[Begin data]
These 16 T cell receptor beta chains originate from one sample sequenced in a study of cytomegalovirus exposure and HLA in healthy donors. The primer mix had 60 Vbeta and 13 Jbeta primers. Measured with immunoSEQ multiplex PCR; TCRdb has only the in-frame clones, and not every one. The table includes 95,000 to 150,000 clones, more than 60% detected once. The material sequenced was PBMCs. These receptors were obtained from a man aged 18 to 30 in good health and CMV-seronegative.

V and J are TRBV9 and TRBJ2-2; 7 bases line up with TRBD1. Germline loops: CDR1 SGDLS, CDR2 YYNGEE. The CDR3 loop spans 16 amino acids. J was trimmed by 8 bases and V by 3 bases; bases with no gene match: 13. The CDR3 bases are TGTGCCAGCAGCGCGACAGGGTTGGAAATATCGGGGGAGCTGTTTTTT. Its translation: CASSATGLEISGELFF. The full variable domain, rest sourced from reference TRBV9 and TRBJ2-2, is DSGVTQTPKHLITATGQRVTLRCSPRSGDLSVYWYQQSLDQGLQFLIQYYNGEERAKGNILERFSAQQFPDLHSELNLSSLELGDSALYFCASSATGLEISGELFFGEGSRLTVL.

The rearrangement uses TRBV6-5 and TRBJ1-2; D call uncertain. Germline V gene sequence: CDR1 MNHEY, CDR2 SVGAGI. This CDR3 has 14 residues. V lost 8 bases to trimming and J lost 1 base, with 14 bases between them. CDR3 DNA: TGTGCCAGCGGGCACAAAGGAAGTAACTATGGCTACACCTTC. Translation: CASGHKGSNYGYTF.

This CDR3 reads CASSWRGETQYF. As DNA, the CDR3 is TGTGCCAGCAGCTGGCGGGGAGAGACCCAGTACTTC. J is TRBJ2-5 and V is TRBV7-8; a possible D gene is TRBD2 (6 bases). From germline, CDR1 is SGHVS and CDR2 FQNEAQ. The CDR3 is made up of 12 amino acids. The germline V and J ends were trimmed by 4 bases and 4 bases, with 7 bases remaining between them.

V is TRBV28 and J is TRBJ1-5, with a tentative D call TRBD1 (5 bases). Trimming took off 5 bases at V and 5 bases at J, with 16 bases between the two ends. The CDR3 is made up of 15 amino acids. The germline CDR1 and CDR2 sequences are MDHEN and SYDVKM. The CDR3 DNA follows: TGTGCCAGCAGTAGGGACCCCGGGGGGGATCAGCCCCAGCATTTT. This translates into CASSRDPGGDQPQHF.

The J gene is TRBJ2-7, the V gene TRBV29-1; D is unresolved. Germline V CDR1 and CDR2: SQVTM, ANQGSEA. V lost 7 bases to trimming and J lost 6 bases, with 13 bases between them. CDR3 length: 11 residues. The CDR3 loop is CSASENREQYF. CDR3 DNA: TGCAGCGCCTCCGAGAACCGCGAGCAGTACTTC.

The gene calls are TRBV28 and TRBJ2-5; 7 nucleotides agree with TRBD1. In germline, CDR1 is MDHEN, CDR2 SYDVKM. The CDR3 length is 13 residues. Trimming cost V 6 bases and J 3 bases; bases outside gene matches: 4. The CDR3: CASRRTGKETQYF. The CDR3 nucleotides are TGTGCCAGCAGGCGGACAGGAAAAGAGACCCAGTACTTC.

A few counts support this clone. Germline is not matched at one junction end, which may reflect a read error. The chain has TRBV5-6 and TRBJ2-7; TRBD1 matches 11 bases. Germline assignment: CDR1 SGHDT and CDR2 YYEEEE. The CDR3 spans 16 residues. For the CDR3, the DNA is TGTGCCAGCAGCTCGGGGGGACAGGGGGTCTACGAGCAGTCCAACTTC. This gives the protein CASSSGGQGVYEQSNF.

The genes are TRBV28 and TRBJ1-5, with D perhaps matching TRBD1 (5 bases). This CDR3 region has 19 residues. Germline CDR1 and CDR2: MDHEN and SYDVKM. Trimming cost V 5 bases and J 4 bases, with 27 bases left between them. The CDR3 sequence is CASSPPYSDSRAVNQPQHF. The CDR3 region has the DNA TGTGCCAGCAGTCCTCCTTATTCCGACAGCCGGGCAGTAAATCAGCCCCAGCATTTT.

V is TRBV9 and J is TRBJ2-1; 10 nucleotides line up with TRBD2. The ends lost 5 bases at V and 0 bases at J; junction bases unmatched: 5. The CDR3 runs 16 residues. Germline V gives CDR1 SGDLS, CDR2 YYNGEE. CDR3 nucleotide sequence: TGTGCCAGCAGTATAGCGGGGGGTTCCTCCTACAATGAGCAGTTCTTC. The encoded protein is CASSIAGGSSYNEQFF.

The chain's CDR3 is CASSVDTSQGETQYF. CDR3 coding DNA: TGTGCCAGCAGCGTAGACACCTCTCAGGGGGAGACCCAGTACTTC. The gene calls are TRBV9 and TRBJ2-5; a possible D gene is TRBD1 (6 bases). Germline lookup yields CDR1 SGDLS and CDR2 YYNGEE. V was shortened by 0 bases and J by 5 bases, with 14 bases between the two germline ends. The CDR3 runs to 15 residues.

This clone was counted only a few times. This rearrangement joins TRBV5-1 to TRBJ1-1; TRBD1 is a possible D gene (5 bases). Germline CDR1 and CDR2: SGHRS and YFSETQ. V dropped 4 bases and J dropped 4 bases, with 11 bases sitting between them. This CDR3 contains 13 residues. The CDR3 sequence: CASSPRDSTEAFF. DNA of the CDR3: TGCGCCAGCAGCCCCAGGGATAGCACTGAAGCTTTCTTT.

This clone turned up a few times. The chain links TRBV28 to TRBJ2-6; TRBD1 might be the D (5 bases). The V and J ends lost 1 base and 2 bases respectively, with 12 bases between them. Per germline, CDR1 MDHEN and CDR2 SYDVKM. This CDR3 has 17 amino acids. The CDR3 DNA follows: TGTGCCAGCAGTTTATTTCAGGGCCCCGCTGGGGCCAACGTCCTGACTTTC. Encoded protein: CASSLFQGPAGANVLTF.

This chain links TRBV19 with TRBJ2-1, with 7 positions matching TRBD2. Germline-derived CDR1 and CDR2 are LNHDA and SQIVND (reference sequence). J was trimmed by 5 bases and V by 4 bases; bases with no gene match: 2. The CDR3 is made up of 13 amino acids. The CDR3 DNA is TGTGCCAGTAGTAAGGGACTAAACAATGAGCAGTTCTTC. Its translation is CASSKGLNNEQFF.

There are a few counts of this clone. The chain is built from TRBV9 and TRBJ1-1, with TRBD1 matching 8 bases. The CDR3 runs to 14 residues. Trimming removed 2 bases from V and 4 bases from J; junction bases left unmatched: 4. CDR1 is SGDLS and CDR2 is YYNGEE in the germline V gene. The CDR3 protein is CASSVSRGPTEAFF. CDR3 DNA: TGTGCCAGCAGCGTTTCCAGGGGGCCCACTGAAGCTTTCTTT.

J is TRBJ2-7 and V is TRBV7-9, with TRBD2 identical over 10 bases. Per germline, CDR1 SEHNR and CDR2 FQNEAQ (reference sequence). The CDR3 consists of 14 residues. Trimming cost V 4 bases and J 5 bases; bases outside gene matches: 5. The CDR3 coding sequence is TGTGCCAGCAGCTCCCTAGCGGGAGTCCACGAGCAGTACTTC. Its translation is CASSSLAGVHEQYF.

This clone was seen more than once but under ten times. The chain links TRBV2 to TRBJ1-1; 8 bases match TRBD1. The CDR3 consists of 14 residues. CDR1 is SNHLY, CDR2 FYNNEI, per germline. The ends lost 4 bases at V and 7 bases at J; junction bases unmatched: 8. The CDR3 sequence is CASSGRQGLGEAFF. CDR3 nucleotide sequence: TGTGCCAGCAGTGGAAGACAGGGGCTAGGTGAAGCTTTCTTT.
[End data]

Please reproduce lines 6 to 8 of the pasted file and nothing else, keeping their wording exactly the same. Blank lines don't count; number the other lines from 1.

The J gene is TRBJ2-7, the V gene TRBV29-1; D is unresolved. Germline V CDR1 and CDR2: SQVTM, ANQGSEA. V lost 7 bases to trimming and J lost 6 bases, with 13 bases between them. CDR3 length: 11 residues. The CDR3 loop is CSASENREQYF. CDR3 DNA: TGCAGCGCCTCCGAGAACCGCGAGCAGTACTTC.

The gene calls are TRBV28 and TRBJ2-5; 7 nucleotides agree with TRBD1. In germline, CDR1 is MDHEN, CDR2 SYDVKM. The CDR3 length is 13 residues. Trimming cost V 6 bases and J 3 bases; bases outside gene matches: 4. The CDR3: CASRRTGKETQYF. The CDR3 nucleotides are TGTGCCAGCAGGCGGACAGGAAAAGAGACCCAGTACTTC.

A few counts support this clone. Germline is not matched at one junction end, which may reflect a read error. The chain has TRBV5-6 and TRBJ2-7; TRBD1 matches 11 bases. Germline assignment: CDR1 SGHDT and CDR2 YYEEEE. The CDR3 spans 16 residues. For the CDR3, the DNA is TGTGCCAGCAGCTCGGGGGGACAGGGGGTCTACGAGCAGTCCAACTTC. This gives the protein CASSSGGQGVYEQSNF.